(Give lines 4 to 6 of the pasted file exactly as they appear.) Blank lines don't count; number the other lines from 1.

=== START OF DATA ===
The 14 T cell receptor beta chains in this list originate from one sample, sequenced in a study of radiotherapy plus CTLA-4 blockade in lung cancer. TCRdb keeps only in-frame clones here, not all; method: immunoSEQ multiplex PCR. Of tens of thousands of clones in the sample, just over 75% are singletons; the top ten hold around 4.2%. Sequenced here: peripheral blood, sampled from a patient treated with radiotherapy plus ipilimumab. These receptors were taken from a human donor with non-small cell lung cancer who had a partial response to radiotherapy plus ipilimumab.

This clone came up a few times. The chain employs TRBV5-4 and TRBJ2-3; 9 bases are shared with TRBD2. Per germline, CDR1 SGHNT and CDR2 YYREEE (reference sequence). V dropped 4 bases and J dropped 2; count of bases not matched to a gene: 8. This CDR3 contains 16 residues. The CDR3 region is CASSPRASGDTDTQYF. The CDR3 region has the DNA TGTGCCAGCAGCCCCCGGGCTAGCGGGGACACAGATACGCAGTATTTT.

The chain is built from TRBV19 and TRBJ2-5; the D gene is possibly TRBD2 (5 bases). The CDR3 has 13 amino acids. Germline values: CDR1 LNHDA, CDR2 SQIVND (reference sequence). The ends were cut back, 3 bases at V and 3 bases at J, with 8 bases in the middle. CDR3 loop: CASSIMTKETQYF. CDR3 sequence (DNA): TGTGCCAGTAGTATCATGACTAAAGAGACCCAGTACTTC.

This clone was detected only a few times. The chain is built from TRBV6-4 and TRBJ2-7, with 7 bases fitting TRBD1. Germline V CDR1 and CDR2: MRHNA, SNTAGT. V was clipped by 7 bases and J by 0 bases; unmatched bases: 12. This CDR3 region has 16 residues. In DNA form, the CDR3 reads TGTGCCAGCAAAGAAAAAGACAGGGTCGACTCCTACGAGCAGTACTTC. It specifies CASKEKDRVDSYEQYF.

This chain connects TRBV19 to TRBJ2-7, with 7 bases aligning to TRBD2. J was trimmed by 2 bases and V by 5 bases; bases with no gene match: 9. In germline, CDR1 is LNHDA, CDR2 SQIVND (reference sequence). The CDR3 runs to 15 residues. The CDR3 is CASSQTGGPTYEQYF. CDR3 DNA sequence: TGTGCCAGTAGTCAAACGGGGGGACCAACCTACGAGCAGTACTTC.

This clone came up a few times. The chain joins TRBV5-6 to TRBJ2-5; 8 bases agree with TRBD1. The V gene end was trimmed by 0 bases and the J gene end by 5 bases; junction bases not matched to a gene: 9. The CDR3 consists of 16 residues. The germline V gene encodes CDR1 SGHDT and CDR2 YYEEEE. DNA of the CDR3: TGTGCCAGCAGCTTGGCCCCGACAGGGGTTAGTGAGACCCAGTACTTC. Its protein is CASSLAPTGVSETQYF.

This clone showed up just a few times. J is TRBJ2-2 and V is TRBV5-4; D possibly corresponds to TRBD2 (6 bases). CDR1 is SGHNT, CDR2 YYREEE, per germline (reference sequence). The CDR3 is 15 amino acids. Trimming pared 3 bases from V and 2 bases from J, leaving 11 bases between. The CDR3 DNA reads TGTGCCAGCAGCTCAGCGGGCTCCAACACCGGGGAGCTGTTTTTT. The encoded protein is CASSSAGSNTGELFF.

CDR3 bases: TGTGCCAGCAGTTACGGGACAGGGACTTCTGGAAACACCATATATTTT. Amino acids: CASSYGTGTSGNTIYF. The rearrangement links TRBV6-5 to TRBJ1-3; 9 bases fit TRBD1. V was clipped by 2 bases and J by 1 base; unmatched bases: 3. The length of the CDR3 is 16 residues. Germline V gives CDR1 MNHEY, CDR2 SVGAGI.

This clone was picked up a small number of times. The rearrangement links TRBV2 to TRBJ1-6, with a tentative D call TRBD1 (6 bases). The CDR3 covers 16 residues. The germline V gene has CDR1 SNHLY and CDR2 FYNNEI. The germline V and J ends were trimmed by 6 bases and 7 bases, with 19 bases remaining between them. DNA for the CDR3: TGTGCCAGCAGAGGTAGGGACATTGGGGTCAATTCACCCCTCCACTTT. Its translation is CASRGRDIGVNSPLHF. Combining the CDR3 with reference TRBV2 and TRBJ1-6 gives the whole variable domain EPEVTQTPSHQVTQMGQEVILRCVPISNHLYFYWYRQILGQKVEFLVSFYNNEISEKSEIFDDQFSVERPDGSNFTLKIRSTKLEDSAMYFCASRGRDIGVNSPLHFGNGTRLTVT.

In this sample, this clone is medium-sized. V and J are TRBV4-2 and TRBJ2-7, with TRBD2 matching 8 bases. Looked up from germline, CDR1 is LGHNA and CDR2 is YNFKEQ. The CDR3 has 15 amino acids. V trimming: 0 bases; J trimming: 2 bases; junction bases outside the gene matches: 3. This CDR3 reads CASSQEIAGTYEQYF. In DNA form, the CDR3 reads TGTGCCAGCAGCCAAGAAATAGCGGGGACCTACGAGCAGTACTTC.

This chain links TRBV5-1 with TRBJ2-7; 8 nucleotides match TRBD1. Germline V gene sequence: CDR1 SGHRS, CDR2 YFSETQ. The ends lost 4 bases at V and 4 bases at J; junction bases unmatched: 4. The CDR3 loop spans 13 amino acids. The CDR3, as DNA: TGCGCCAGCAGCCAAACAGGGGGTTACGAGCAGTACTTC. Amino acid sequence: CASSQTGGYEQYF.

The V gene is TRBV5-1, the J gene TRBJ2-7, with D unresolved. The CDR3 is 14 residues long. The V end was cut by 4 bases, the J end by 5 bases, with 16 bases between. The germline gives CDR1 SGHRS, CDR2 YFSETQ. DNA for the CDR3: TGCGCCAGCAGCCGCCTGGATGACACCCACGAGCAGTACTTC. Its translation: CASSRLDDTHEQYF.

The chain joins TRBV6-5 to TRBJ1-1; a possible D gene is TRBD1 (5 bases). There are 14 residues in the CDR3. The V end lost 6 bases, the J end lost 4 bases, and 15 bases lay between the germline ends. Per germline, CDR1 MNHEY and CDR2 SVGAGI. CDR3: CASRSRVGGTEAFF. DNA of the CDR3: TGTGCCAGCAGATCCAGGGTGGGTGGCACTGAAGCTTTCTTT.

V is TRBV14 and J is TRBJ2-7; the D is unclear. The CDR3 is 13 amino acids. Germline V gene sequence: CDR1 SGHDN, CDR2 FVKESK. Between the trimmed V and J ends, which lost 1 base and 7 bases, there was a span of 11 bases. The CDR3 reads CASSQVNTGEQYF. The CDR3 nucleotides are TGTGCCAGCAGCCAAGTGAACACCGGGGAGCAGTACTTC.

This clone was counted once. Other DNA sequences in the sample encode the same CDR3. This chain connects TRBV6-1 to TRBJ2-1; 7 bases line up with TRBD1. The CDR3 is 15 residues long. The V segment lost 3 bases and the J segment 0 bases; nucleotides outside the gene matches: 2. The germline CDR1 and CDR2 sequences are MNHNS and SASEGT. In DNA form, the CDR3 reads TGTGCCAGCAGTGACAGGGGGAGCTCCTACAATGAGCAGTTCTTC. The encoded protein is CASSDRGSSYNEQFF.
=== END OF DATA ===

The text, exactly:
This clone was detected only a few times. The chain is built from TRBV6-4 and TRBJ2-7, with 7 bases fitting TRBD1. Germline V CDR1 and CDR2: MRHNA, SNTAGT. V was clipped by 7 bases and J by 0 bases; unmatched bases: 12. This CDR3 region has 16 residues. In DNA form, the CDR3 reads TGTGCCAGCAAAGAAAAAGACAGGGTCGACTCCTACGAGCAGTACTTC. It specifies CASKEKDRVDSYEQYF.

This chain connects TRBV19 to TRBJ2-7, with 7 bases aligning to TRBD2. J was trimmed by 2 bases and V by 5 bases; bases with no gene match: 9. In germline, CDR1 is LNHDA, CDR2 SQIVND (reference sequence). The CDR3 runs to 15 residues. The CDR3 is CASSQTGGPTYEQYF. CDR3 DNA sequence: TGTGCCAGTAGTCAAACGGGGGGACCAACCTACGAGCAGTACTTC.

This clone came up a few times. The chain joins TRBV5-6 to TRBJ2-5; 8 bases agree with TRBD1. The V gene end was trimmed by 0 bases and the J gene end by 5 bases; junction bases not matched to a gene: 9. The CDR3 consists of 16 residues. The germline V gene encodes CDR1 SGHDT and CDR2 YYEEEE. DNA of the CDR3: TGTGCCAGCAGCTTGGCCCCGACAGGGGTTAGTGAGACCCAGTACTTC. Its protein is CASSLAPTGVSETQYF.